A South Florida couple was arrested 200 miles from the Canadian border in Maine earlier this year, accused of a particular type of fraud that has affected many people in Miami and the South Florida area. While on vacation, the couple had enjoyed themselves by spending money on meals and shopping sprees to stores like Best Buy, Sears, and Walgreens. The only problem was that they were spending money that didn't belong to them. This South Florida couple was using stolen credit and debit cards that were cloned elsewhere in June 2016.
After they were arrested, their rented Jeep Patriot was searched, and 47 cards, two skimmers, and a laptop with the personal information of identity theft victims were found.
South Florida a Hotbed for Credit Card Fraud
South Florida has historically been a popular place for identity theft. In fact, the state of Florida reported one of the highest number of identity thefts in the country and ranked second in 2017 with 31,167 cases reported, according to the U.S. Federal Trade Commission.
Many of these criminals are now making their way into states that have lower incidences of these types of crimes in an attempt to not get caught. Areas like Maine, West Virginia, Mississippi, and Wisconsin are experiencing a more significant amount of these types of crimes due to South Florida scammers trying their efforts elsewhere. Some believe that the further they are from Miami, the less likely they are to get caught, but the recent arrests in Maine prove that theory wrong.
Over the last two years, nearly 40 Florida residents have been arrested and tried for identity theft fraud throughout the Southeast United States. Charges for these crimes include fraud, conspiracy to commit fraud, and having more than 15 credit cards.
These crimes can be classified as a first-degree misdemeanor if there are only two offenses committed in a six-month period for a value of less than $100. However, most fall into the third-degree felony range where there are three or more acts of fraudulent use along with a value of over $100 obtained from the crimes.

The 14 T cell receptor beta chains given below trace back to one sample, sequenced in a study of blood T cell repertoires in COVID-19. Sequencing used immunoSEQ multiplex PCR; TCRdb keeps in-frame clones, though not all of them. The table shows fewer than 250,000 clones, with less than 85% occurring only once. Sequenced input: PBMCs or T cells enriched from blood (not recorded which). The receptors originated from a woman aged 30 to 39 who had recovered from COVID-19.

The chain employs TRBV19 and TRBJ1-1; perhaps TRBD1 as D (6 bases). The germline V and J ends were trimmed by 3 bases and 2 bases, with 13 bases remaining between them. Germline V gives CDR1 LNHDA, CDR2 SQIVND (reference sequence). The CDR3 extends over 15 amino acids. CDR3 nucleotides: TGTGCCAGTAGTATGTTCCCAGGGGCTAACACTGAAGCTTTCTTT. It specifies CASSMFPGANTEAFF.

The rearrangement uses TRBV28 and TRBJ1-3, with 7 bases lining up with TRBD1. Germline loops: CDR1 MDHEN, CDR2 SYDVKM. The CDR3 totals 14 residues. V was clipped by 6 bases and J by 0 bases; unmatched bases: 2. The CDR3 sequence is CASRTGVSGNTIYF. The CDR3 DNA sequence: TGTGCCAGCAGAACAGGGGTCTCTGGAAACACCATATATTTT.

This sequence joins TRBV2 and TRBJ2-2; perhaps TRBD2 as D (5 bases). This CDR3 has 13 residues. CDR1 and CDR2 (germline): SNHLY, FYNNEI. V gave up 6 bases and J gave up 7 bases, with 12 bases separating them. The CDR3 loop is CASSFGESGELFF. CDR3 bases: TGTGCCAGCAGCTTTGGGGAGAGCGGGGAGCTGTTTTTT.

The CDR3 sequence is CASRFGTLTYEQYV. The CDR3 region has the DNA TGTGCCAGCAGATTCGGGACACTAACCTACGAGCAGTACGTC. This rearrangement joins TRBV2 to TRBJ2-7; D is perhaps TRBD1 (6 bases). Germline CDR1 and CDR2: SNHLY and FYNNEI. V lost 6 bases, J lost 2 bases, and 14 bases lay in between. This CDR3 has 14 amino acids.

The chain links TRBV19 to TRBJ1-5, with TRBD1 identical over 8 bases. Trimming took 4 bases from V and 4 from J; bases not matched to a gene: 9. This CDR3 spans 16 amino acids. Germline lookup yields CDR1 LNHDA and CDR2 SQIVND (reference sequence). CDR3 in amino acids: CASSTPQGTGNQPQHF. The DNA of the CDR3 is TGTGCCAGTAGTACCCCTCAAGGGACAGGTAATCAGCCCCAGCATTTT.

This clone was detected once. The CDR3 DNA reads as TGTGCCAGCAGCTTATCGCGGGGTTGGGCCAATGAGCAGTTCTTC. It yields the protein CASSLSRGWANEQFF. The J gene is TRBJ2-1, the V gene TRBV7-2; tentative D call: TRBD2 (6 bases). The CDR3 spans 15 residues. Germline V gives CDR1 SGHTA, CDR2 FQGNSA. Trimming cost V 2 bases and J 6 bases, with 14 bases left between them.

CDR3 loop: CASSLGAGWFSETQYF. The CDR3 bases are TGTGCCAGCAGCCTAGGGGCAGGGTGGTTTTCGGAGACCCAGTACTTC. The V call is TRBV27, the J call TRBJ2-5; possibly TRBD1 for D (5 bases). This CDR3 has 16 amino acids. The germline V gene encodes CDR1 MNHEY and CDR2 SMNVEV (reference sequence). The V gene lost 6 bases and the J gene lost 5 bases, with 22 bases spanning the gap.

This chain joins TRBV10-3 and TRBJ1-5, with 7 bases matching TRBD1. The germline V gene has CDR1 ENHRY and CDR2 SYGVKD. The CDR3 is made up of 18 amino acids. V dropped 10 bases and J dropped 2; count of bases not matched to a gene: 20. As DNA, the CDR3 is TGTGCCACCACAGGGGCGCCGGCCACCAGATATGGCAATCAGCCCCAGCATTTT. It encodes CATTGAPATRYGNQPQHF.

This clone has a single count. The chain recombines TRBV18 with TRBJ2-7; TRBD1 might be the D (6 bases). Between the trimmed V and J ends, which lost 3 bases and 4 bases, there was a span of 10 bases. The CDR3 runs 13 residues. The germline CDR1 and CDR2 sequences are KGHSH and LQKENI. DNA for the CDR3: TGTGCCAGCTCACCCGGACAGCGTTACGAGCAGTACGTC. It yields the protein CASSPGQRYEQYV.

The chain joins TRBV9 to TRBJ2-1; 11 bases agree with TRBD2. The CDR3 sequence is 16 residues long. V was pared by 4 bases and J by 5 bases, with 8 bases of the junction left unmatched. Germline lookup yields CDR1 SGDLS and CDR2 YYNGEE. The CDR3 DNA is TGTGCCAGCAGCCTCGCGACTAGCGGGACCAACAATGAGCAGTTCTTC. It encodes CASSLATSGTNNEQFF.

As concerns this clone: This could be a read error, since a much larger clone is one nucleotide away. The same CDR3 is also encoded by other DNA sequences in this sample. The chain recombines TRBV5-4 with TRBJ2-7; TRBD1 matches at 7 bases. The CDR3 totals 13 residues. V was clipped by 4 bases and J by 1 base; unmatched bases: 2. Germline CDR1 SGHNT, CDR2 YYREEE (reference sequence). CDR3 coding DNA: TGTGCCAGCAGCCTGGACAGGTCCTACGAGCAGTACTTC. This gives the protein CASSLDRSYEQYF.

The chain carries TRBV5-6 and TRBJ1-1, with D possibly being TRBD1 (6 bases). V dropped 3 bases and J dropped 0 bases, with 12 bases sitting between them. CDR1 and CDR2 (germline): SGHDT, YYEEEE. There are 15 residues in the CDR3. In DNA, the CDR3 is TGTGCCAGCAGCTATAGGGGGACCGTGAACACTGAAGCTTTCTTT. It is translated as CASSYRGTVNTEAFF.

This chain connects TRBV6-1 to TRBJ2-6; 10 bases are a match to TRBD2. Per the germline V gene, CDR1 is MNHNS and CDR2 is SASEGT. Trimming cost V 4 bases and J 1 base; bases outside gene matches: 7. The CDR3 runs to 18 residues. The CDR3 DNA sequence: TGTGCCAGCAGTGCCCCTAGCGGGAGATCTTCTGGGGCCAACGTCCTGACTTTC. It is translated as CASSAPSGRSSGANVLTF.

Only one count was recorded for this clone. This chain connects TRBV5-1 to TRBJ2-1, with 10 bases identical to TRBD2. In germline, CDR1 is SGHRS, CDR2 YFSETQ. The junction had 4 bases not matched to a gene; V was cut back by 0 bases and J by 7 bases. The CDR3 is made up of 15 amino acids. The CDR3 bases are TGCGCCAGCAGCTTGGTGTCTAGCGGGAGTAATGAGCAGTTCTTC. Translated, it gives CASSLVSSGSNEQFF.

With a third-degree felony conviction, a suspect can face up to five years in prison and a fine of up to $5,000.
Miami as a Gateway
Miami is a gateway city for this type of crime with criminals entering here, learning the trade, and moving on to other places in the county.
Scammers start with small devices called "skimmers" that can be assembled at home with materials that cost less than $150. The skimmers are then installed in places like gas station pumps or ATMs, where unsuspecting victims fall prey when they insert their credit cards into these devices.
A single skimmer can collect up to 2,000 credit card numbers, which can then be sold on the dark web. For $50, someone can buy ten credit card numbers, which are sometimes used to purchase gasoline that is resold on the black market for half the price.
Contact an Experienced Criminal Defense Attorney
If you are arrested and accused of a crime such as identity theft or credit card fraud, it's imperative that you contact an experienced criminal defense attorney. Your attorney can help you with your defense in the case against you.
At the Spatz Law Firm, we advocate for those accused of a crime, including those who have been wrongly accused of crimes such as credit card fraud or identity theft.
Álvarez, J. A. (n.d.). A fraud made in Miami is expanding to the rest of the country. Retrieved from https://www.miamiherald.com/news/local/crime/article216387705.html
Florida Credit Card Fraud Laws. (n.d.). Retrieved from https://statelaws.findlaw.com/florida-law/florida-credit-card-fraud-laws.html